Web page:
Background: Diseases that present with protean manifestations are the diseases most likely to pose diagnostic challenges for both clinicians and pathologists. Among the most diverse disorders caused by a single known toxic, metabolic, neoplastic, or infectious agent are the central and peripheral nervous system complications of varicella-zoster virus (VZV).
Methods: The pathologic correlates of the neurologic complications of VZV infection, as well as current methods for detecting viral infections, are discussed and presented in pictorial format for the practicing pathologist.
Results: Varicella-zoster virus causes chickenpox (varicella), usually in childhood; most children manifest only mild neurologic sequelae. After chickenpox resolves, the virus becomes latent in neurons of cranial and spinal ganglia of nearly all individuals. In elderly and immunocompromised individuals, the virus may reactivate to produce shingles (zoster). After zoster resolves, many elderly patients experience postherpetic neuralgia. Uncommonly, VZV can spread to large cerebral arteries to cause a spectrum of large-vessel vascular damage, ranging from vasculopathy to vasculitis, with stroke. In immunocompromised individuals, especially those with cancer or acquired immunodeficiency syndrome, deeper tissue penetration of the virus may occur (as compared with immunocompetent individuals), with resultant myelitis, small-vessel vasculopathy, ventriculitis, and meningoencephalitis. Detection of the virus in neurons, oligodendrocytes, meningeal cells, ependymal cells, or the blood vessel wall often requires a combination of morphologic, immunohistochemical, in situ hybridization, and polymerase chain reaction (PCR) methods. The PCR analysis of cerebrospinal fluid remains the mainstay for diagnosing the neurologic complications of VZV during life.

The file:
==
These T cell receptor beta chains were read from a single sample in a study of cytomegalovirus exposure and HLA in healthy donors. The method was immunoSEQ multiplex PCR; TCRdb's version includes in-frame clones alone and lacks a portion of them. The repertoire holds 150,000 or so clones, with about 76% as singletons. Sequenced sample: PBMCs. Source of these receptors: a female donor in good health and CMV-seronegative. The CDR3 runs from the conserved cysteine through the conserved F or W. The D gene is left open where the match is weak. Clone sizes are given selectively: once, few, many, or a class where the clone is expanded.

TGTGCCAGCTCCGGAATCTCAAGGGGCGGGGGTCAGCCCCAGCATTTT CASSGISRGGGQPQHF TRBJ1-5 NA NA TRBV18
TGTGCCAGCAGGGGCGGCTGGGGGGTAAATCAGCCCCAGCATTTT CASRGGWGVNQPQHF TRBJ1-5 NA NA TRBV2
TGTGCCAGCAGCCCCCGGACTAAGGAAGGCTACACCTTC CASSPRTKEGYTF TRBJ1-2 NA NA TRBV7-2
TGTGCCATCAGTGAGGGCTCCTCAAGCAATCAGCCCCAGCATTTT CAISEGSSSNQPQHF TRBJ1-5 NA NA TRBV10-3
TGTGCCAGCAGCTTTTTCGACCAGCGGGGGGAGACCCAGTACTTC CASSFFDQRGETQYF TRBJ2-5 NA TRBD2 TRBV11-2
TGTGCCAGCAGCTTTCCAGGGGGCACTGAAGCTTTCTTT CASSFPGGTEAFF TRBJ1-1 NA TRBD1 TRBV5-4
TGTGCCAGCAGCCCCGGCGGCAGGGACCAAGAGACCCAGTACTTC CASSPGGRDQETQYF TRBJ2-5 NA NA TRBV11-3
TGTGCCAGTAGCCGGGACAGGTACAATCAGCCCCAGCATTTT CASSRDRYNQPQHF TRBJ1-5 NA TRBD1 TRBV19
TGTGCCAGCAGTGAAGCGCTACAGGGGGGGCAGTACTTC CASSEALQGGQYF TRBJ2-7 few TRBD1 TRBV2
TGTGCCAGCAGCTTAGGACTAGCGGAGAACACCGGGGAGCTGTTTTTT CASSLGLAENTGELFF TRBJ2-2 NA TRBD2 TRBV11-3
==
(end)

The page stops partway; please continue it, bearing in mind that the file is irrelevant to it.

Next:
Conclusions: Varicella-zoster virus infects a wide variety of cell types in the central and peripheral nervous system, explaining the diversity of clinical disorders associated with the virus.